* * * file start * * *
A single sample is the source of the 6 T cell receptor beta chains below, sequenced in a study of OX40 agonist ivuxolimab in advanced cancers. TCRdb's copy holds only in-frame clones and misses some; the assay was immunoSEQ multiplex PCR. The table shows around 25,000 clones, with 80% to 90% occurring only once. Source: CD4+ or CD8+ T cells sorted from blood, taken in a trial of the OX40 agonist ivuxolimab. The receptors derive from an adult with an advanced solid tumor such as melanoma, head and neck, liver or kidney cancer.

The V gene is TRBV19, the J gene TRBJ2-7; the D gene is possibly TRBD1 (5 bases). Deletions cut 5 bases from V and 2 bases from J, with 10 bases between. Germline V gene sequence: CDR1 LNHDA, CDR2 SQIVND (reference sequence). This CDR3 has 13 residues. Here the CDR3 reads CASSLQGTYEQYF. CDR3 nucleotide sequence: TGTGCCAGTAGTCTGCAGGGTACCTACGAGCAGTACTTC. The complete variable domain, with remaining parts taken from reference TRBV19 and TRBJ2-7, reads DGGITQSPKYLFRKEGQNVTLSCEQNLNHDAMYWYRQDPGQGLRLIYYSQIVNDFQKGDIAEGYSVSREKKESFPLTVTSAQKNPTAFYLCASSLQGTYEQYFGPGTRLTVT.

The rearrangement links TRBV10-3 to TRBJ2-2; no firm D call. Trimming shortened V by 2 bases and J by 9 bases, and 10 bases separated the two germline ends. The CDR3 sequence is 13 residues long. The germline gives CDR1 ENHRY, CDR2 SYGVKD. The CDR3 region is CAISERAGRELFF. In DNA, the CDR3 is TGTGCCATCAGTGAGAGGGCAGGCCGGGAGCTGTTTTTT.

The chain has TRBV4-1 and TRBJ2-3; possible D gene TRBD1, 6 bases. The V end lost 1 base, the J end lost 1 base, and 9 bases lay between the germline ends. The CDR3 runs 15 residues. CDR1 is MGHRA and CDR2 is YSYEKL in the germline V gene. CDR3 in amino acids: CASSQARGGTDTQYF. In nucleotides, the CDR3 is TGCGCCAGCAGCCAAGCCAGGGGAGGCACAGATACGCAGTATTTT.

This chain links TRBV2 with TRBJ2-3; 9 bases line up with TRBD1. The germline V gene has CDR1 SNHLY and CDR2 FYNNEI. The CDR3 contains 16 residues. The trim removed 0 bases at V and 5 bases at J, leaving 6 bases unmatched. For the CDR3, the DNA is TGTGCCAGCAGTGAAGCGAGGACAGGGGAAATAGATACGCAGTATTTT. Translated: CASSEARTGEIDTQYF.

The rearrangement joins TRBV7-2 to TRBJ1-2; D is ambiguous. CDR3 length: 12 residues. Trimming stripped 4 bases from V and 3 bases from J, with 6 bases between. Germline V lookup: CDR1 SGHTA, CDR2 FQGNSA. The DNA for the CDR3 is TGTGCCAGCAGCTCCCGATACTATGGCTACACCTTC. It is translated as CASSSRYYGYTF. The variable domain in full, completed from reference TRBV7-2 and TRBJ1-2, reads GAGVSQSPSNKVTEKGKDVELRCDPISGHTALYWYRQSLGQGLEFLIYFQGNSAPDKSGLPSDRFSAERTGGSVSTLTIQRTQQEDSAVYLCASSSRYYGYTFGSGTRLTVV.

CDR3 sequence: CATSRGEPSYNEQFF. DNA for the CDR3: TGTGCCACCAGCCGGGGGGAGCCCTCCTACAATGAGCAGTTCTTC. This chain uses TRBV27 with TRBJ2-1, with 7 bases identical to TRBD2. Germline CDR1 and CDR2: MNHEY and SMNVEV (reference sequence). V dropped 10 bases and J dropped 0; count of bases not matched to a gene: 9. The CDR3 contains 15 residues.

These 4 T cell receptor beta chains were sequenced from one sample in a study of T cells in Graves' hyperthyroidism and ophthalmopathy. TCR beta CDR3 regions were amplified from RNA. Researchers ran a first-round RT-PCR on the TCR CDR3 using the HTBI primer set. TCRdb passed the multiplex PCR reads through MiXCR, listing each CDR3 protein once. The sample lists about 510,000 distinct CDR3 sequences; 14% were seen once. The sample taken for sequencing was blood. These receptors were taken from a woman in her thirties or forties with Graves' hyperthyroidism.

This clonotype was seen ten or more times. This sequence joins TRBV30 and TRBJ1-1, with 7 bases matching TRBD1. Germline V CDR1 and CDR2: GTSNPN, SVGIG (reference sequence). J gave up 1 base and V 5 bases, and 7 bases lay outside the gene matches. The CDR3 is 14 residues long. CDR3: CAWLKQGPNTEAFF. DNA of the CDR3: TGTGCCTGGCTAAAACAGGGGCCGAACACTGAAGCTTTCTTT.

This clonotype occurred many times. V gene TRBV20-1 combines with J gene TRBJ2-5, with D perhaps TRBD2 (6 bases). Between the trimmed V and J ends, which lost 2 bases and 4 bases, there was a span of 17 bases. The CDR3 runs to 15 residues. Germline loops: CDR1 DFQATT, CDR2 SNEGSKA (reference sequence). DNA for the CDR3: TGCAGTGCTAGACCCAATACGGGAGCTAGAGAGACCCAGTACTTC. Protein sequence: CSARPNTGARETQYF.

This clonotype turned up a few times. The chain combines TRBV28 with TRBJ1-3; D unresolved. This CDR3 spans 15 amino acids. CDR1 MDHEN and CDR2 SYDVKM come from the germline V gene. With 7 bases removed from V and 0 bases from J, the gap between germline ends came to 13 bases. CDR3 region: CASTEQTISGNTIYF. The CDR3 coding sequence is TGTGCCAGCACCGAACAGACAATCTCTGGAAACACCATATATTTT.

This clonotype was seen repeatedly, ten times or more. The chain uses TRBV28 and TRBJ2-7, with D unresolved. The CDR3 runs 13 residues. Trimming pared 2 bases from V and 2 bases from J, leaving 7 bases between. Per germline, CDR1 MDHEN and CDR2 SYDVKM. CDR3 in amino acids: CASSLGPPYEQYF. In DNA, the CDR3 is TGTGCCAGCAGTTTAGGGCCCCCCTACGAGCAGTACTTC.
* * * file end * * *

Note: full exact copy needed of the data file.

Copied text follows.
A single sample is the source of the 6 T cell receptor beta chains below, sequenced in a study of OX40 agonist ivuxolimab in advanced cancers. TCRdb's copy holds only in-frame clones and misses some; the assay was immunoSEQ multiplex PCR. The table shows around 25,000 clones, with 80% to 90% occurring only once. Source: CD4+ or CD8+ T cells sorted from blood, taken in a trial of the OX40 agonist ivuxolimab. The receptors derive from an adult with an advanced solid tumor such as melanoma, head and neck, liver or kidney cancer.

The V gene is TRBV19, the J gene TRBJ2-7; the D gene is possibly TRBD1 (5 bases). Deletions cut 5 bases from V and 2 bases from J, with 10 bases between. Germline V gene sequence: CDR1 LNHDA, CDR2 SQIVND (reference sequence). This CDR3 has 13 residues. Here the CDR3 reads CASSLQGTYEQYF. CDR3 nucleotide sequence: TGTGCCAGTAGTCTGCAGGGTACCTACGAGCAGTACTTC. The complete variable domain, with remaining parts taken from reference TRBV19 and TRBJ2-7, reads DGGITQSPKYLFRKEGQNVTLSCEQNLNHDAMYWYRQDPGQGLRLIYYSQIVNDFQKGDIAEGYSVSREKKESFPLTVTSAQKNPTAFYLCASSLQGTYEQYFGPGTRLTVT.

The rearrangement links TRBV10-3 to TRBJ2-2; no firm D call. Trimming shortened V by 2 bases and J by 9 bases, and 10 bases separated the two germline ends. The CDR3 sequence is 13 residues long. The germline gives CDR1 ENHRY, CDR2 SYGVKD. The CDR3 region is CAISERAGRELFF. In DNA, the CDR3 is TGTGCCATCAGTGAGAGGGCAGGCCGGGAGCTGTTTTTT.

The chain has TRBV4-1 and TRBJ2-3; possible D gene TRBD1, 6 bases. The V end lost 1 base, the J end lost 1 base, and 9 bases lay between the germline ends. The CDR3 runs 15 residues. CDR1 is MGHRA and CDR2 is YSYEKL in the germline V gene. CDR3 in amino acids: CASSQARGGTDTQYF. In nucleotides, the CDR3 is TGCGCCAGCAGCCAAGCCAGGGGAGGCACAGATACGCAGTATTTT.

This chain links TRBV2 with TRBJ2-3; 9 bases line up with TRBD1. The germline V gene has CDR1 SNHLY and CDR2 FYNNEI. The CDR3 contains 16 residues. The trim removed 0 bases at V and 5 bases at J, leaving 6 bases unmatched. For the CDR3, the DNA is TGTGCCAGCAGTGAAGCGAGGACAGGGGAAATAGATACGCAGTATTTT. Translated: CASSEARTGEIDTQYF.

The rearrangement joins TRBV7-2 to TRBJ1-2; D is ambiguous. CDR3 length: 12 residues. Trimming stripped 4 bases from V and 3 bases from J, with 6 bases between. Germline V lookup: CDR1 SGHTA, CDR2 FQGNSA. The DNA for the CDR3 is TGTGCCAGCAGCTCCCGATACTATGGCTACACCTTC. It is translated as CASSSRYYGYTF. The variable domain in full, completed from reference TRBV7-2 and TRBJ1-2, reads GAGVSQSPSNKVTEKGKDVELRCDPISGHTALYWYRQSLGQGLEFLIYFQGNSAPDKSGLPSDRFSAERTGGSVSTLTIQRTQQEDSAVYLCASSSRYYGYTFGSGTRLTVV.

CDR3 sequence: CATSRGEPSYNEQFF. DNA for the CDR3: TGTGCCACCAGCCGGGGGGAGCCCTCCTACAATGAGCAGTTCTTC. This chain uses TRBV27 with TRBJ2-1, with 7 bases identical to TRBD2. Germline CDR1 and CDR2: MNHEY and SMNVEV (reference sequence). V dropped 10 bases and J dropped 0; count of bases not matched to a gene: 9. The CDR3 contains 15 residues.

These 4 T cell receptor beta chains were sequenced from one sample in a study of T cells in Graves' hyperthyroidism and ophthalmopathy. TCR beta CDR3 regions were amplified from RNA. Researchers ran a first-round RT-PCR on the TCR CDR3 using the HTBI primer set. TCRdb passed the multiplex PCR reads through MiXCR, listing each CDR3 protein once. The sample lists about 510,000 distinct CDR3 sequences; 14% were seen once. The sample taken for sequencing was blood. These receptors were taken from a woman in her thirties or forties with Graves' hyperthyroidism.

This clonotype was seen ten or more times. This sequence joins TRBV30 and TRBJ1-1, with 7 bases matching TRBD1. Germline V CDR1 and CDR2: GTSNPN, SVGIG (reference sequence). J gave up 1 base and V 5 bases, and 7 bases lay outside the gene matches. The CDR3 is 14 residues long. CDR3: CAWLKQGPNTEAFF. DNA of the CDR3: TGTGCCTGGCTAAAACAGGGGCCGAACACTGAAGCTTTCTTT.

This clonotype occurred many times. V gene TRBV20-1 combines with J gene TRBJ2-5, with D perhaps TRBD2 (6 bases). Between the trimmed V and J ends, which lost 2 bases and 4 bases, there was a span of 17 bases. The CDR3 runs to 15 residues. Germline loops: CDR1 DFQATT, CDR2 SNEGSKA (reference sequence). DNA for the CDR3: TGCAGTGCTAGACCCAATACGGGAGCTAGAGAGACCCAGTACTTC. Protein sequence: CSARPNTGARETQYF.

This clonotype turned up a few times. The chain combines TRBV28 with TRBJ1-3; D unresolved. This CDR3 spans 15 amino acids. CDR1 MDHEN and CDR2 SYDVKM come from the germline V gene. With 7 bases removed from V and 0 bases from J, the gap between germline ends came to 13 bases. CDR3 region: CASTEQTISGNTIYF. The CDR3 coding sequence is TGTGCCAGCACCGAACAGACAATCTCTGGAAACACCATATATTTT.

This clonotype was seen repeatedly, ten times or more. The chain uses TRBV28 and TRBJ2-7, with D unresolved. The CDR3 runs 13 residues. Trimming pared 2 bases from V and 2 bases from J, leaving 7 bases between. Per germline, CDR1 MDHEN and CDR2 SYDVKM. CDR3 in amino acids: CASSLGPPYEQYF. In DNA, the CDR3 is TGTGCCAGCAGTTTAGGGCCCCCCTACGAGCAGTACTTC.